Facing some debilitating diseases like multiple sclerosis (MS), Parkinson's and Lou Gehrig's disease (amyotrophic lateral sclerosis or ALS) means that Patients have to undergo a gradual reduction in their body's ability to perform voluntary muscular functions. There are many cures for these slow diseases. Current treatment often includes of medications and techniques to slow down the signs of disease and the impairment of the body. Scientists are not sure the causes of these diseases although there are cases that show that a small number of sufferers may inherit them.
Multiple sclerosis is a disease that causes the immune system of your body to consume the protective covering over your nerves. This leads to irreversible nerve damage. The degree and impact of the disease relies on which nerves are affected. The disease can develop at any age, but generally strikes those between 20 and 40 and women over men. Though the effects are fleeting in the beginning, those with MS will experience a gradual deterioration. A positive attitude is just as important to the treatment of the disease as any medical therapies.
A shortage of dopamine in the brain is the cause of Parkinson's disease. This chemical acts as a messenger, so low dopamine levels mean that signals in the brain are not getting through. Parkinson's typically shows up mid to late in life as a tremor in one hand. Men are affected more often than women are. Gradually, it affects speech and movement, causes muscle rigidity and can even impair memory and involuntary movements such as blinking. It is thought that ongoing exposure to pesticides and herbicides may increase the risk of Parkinson's.
While those with MS or Parkinson's can live a long life with the disease, those with Lou Gehrig's disease do not. ALS causes the nerve cells in your muscles to die over time. Symptoms begin with slurred speech or a twitching of the hand or foot. Eventually ALS patients lose all muscle function, including the ability to chew, swallow, speak or breathe. Most ALS patients will eventually require the use of feeding tubes and breathing apparatus to sustain life. ALS also significantly increases the risk of dementia and Alzheimer's. Many people who develop ALS die within three to five years after contracting the disease due to respiratory failure. It typically strikes people between the ages of 40 to 60, and more men than women are affected.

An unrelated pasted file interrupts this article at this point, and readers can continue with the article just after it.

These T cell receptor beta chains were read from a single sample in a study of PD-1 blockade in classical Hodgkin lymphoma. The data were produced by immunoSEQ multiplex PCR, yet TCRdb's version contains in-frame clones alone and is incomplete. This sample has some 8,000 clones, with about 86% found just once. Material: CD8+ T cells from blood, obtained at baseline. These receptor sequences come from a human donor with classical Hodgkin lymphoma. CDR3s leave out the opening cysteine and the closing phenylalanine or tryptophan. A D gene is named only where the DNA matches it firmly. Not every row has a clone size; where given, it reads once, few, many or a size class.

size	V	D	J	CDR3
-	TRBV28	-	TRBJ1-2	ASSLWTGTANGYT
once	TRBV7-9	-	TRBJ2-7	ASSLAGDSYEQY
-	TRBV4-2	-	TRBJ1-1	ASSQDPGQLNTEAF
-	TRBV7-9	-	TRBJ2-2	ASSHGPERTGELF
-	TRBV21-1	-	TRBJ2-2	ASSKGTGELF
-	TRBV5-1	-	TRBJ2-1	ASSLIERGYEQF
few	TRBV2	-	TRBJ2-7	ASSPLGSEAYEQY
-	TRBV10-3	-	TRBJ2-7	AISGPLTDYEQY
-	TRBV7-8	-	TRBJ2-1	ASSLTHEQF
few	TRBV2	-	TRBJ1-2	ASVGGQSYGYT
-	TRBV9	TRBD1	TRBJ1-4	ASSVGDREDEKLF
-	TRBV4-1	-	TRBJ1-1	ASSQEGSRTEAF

These diseases are often hard to detect and are not discovered until the definitive onset of symptoms. Since there are no specific tests available and the early symptoms are generally mild and are shared by many other ailments, diagnosis is a long and stressful process. Maintaining a positive, healthy attitude during diagnosis and treatment, as well as trying to retain as normal a life as possible is vital. Drug therapy, combined with movement therapy and traditional physical therapy help to drastically improve the quality of life for these patients. The use of aids such as walking aids and motorized chairs can prolong the period of independence and functionality as well, allowing patients to experience greater satisfaction with their lives.